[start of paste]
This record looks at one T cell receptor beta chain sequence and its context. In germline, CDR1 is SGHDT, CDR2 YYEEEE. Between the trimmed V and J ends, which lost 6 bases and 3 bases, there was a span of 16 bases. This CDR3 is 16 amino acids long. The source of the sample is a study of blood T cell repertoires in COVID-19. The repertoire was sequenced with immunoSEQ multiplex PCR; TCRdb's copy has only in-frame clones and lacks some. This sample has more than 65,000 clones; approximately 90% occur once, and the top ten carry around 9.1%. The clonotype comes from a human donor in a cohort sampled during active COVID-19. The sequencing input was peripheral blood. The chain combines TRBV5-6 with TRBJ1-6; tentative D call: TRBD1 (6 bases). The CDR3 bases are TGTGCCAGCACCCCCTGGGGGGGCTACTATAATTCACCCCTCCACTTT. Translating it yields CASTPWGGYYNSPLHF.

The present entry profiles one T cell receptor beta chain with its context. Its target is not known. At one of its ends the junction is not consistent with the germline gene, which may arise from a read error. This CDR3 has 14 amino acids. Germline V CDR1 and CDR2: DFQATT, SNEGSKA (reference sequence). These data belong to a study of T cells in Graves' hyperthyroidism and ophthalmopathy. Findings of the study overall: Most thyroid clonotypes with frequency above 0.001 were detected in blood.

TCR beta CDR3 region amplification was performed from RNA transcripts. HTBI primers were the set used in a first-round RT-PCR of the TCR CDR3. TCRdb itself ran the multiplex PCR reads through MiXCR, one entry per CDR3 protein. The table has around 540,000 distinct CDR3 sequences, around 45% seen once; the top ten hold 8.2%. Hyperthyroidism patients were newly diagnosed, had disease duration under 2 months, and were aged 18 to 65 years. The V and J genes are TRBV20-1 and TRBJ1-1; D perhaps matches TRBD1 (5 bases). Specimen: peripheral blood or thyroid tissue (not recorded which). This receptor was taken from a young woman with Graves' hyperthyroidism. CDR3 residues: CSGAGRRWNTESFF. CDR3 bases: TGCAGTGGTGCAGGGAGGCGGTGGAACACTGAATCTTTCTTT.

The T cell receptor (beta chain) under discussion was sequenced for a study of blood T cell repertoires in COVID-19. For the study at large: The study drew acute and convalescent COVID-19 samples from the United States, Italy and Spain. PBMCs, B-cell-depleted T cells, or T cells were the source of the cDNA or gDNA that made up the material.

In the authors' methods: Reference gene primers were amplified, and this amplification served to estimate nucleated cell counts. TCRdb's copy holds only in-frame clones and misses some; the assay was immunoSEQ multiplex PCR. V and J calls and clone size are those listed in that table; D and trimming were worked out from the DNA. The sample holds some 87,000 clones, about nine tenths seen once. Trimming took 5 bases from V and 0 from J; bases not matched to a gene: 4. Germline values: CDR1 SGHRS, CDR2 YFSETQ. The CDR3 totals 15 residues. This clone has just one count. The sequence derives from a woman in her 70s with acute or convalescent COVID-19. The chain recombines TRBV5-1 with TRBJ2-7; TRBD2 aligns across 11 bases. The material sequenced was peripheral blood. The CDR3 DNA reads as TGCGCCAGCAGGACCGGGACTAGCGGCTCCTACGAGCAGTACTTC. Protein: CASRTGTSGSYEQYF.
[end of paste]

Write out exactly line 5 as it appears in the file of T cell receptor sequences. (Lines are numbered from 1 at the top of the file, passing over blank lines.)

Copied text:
In the authors' methods: Reference gene primers were amplified, and this amplification served to estimate nucleated cell counts. TCRdb's copy holds only in-frame clones and misses some; the assay was immunoSEQ multiplex PCR. V and J calls and clone size are those listed in that table; D and trimming were worked out from the DNA. The sample holds some 87,000 clones, about nine tenths seen once. Trimming took 5 bases from V and 0 from J; bases not matched to a gene: 4. Germline values: CDR1 SGHRS, CDR2 YFSETQ. The CDR3 totals 15 residues. This clone has just one count. The sequence derives from a woman in her 70s with acute or convalescent COVID-19. The chain recombines TRBV5-1 with TRBJ2-7; TRBD2 aligns across 11 bases. The material sequenced was peripheral blood. The CDR3 DNA reads as TGCGCCAGCAGGACCGGGACTAGCGGCTCCTACGAGCAGTACTTC. Protein: CASRTGTSGSYEQYF.